A tough Indian Ocean
Now alone in the lead, Charles Caudrelier, who rounded the Cape of Good Hope this Friday after 12 days and 1 hour at sea, has a lead of nearly 1,000 miles over his now runner-up, Thomas Coville, who, according to Gildas Morvan, “has had a bit of bad luck with the weather. With just a few hours to spare, he would have been on the same train as the two frontrunners, but he ended up being unhooked and now finds himself in the front, with a disgusting cross sea”.
The same punishment, or even worse, for the next two boats now neck and neck, Anthony Marchand and Armel Le Cléac’h, whose restart was complicated. “He hasn’t had easy conditions and the St Helena high has shifted to the south, which, with Anthony, is forcing them to round it more south and sail a longer distance,” according to Jean-Yves Bernot. “Armel’s goal now is to slip between the high and the ice zone and stay in an acceptable wind corridor to be able to fly. The only problem is that as he’s VMG, he’s going to have a lot of gybing to do,” adds Sébastien Josse. “He knows he’s going to have to be patient to find a weather system close to Charles’.”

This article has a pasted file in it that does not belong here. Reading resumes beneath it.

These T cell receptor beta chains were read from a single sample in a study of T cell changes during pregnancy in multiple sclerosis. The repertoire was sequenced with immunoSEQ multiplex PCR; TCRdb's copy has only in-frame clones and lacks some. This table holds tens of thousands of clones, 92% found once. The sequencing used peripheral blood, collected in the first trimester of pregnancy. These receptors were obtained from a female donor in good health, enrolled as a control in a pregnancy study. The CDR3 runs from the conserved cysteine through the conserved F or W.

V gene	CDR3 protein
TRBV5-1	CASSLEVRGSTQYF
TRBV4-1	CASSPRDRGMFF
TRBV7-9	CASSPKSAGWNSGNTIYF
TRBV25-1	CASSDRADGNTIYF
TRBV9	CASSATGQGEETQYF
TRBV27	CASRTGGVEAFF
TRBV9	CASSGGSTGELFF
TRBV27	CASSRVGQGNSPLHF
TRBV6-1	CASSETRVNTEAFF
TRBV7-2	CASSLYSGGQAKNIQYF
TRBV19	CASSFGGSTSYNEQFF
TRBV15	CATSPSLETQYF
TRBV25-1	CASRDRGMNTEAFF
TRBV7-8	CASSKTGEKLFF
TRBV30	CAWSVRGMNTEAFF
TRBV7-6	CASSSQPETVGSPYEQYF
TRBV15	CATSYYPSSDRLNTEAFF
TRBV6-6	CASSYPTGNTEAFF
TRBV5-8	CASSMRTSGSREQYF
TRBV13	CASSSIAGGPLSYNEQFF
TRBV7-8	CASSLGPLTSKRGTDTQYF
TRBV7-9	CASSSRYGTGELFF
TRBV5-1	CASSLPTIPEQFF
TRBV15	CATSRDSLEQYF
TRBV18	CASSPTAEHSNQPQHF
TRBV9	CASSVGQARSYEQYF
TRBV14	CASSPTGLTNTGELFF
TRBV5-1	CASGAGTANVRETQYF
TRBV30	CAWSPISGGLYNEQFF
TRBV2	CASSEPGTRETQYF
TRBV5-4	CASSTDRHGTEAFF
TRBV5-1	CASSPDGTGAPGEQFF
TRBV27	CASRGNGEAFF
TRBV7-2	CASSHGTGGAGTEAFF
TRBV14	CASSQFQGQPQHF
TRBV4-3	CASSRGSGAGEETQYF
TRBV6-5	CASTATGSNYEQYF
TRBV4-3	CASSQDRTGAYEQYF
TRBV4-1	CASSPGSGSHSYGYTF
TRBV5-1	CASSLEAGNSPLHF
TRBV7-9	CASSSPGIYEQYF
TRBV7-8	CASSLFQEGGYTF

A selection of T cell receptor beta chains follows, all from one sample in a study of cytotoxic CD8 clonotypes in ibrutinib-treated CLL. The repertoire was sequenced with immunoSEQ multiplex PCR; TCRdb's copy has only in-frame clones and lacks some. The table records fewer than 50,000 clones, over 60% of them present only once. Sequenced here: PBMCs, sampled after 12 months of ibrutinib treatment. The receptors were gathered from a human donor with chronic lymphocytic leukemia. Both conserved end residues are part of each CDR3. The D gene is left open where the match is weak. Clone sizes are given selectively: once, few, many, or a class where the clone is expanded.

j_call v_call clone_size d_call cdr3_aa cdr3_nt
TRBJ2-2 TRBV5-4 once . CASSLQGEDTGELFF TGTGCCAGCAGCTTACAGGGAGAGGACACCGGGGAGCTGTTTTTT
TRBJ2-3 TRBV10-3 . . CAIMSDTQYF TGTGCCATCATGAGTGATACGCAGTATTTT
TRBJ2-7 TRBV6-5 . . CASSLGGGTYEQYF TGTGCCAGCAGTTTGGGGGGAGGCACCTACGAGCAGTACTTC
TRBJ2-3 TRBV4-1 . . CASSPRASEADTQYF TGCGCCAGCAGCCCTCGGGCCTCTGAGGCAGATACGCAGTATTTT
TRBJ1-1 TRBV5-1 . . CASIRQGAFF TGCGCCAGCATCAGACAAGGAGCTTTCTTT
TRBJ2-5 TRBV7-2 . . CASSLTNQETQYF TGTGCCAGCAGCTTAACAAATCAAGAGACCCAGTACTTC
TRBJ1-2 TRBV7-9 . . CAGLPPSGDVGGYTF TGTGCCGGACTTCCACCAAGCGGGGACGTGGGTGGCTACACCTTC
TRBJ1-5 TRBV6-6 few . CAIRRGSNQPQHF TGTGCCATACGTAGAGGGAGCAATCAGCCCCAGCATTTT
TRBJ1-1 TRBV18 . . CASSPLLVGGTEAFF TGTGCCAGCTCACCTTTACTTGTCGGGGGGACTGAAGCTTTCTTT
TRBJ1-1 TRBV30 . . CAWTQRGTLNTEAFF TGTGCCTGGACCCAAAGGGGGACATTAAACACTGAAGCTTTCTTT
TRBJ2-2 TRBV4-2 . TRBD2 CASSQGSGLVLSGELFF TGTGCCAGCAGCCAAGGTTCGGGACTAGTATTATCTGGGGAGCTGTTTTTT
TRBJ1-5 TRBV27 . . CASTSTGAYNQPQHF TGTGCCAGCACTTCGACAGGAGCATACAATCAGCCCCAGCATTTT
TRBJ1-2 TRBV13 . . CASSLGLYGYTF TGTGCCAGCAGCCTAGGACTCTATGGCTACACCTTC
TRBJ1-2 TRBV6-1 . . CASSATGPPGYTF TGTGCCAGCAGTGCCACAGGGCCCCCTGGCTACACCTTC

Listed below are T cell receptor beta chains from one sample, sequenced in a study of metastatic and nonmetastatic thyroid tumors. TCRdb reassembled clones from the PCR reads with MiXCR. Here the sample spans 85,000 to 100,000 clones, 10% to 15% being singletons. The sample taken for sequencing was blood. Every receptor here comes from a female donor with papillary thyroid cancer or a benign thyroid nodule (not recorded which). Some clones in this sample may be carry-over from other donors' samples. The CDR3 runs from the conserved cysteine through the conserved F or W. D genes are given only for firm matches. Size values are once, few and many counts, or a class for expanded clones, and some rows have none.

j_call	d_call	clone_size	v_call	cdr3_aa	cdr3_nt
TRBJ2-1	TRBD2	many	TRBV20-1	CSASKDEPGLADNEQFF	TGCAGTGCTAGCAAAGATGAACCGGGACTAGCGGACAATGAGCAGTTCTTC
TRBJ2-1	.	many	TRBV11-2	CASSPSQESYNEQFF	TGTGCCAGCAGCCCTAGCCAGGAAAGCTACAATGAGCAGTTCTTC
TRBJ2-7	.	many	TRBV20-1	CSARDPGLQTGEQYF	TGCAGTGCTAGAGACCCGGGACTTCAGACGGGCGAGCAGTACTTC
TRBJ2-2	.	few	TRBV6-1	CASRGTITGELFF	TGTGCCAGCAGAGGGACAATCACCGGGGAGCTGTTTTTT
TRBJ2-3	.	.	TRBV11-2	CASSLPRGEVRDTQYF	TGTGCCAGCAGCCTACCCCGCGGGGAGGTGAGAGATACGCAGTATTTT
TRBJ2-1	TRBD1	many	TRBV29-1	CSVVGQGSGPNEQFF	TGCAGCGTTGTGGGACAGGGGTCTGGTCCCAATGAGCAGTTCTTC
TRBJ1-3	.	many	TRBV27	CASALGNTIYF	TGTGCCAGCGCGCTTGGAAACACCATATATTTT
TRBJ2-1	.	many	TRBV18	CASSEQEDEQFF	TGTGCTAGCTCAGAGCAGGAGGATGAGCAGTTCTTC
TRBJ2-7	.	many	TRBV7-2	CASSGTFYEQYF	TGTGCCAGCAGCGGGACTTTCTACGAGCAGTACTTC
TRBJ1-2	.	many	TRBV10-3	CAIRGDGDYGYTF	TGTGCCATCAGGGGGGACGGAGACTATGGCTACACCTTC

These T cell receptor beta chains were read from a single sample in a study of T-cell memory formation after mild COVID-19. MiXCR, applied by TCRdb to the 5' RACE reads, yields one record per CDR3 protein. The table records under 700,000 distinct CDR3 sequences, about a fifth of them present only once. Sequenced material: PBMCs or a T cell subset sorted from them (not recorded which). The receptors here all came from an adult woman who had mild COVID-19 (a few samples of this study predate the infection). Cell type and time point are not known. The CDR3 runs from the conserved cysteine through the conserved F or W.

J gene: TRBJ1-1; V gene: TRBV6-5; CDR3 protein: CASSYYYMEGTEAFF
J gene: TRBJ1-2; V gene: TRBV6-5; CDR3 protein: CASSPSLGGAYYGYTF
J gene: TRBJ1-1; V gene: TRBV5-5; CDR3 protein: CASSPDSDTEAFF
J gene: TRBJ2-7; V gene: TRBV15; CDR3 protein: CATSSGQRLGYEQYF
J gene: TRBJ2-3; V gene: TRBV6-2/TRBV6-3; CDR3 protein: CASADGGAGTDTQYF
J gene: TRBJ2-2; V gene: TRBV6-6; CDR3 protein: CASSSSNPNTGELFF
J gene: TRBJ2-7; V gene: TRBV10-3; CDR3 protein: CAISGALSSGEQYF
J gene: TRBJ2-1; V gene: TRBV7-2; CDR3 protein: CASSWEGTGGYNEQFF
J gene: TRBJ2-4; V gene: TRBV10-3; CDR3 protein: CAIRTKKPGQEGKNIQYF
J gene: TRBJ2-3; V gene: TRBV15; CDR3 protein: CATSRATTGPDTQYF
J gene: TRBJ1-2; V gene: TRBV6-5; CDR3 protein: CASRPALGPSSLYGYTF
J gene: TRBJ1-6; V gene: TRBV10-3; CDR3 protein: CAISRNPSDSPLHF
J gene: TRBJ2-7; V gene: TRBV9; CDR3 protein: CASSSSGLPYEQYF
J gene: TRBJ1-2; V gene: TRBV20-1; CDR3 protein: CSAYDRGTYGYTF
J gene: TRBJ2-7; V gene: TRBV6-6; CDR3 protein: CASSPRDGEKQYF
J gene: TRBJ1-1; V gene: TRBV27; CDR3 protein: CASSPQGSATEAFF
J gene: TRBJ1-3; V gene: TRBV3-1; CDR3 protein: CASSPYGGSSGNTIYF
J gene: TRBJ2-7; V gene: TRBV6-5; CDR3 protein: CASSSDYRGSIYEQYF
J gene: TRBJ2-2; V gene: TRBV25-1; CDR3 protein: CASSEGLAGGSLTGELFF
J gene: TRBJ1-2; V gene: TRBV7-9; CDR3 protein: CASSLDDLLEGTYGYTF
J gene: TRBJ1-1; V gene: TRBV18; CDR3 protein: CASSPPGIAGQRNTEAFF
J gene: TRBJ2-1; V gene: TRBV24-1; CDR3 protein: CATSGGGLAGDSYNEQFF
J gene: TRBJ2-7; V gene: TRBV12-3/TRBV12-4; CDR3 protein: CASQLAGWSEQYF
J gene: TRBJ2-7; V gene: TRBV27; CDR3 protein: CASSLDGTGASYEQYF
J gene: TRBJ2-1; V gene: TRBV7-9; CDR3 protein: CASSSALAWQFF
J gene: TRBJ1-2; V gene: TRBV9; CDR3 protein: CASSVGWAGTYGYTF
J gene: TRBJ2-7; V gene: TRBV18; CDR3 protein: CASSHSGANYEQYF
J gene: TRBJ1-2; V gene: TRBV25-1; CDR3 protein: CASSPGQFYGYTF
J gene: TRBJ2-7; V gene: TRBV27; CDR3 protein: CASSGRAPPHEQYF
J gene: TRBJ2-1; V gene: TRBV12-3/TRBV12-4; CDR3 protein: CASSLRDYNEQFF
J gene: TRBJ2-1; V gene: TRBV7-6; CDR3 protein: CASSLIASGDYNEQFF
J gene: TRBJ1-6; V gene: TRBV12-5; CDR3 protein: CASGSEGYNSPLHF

For the time being, the skipper of Maxi Edmond de Rothschild is therefore benefiting from “a comfortable cushion which will enable him to manage his pace“, according to Gildas Morvan. But according to our observers, the match is far from over! “His Indian Ocean is not going to be easy, there is a lot of cyclonic activity, as we saw on Reunion Island”, points out Jean-Yves Bernot, who sees the leader “bumping into the anticyclone, he’s going to have to deal with the problem of the ice exclusion zone”. “If the stragglers find a good low-pressure train, with these boats, they can come back quickly,” reminds Gildas Morvan.
Photo: Yann Riou – polaRYSE / Gitana S.A.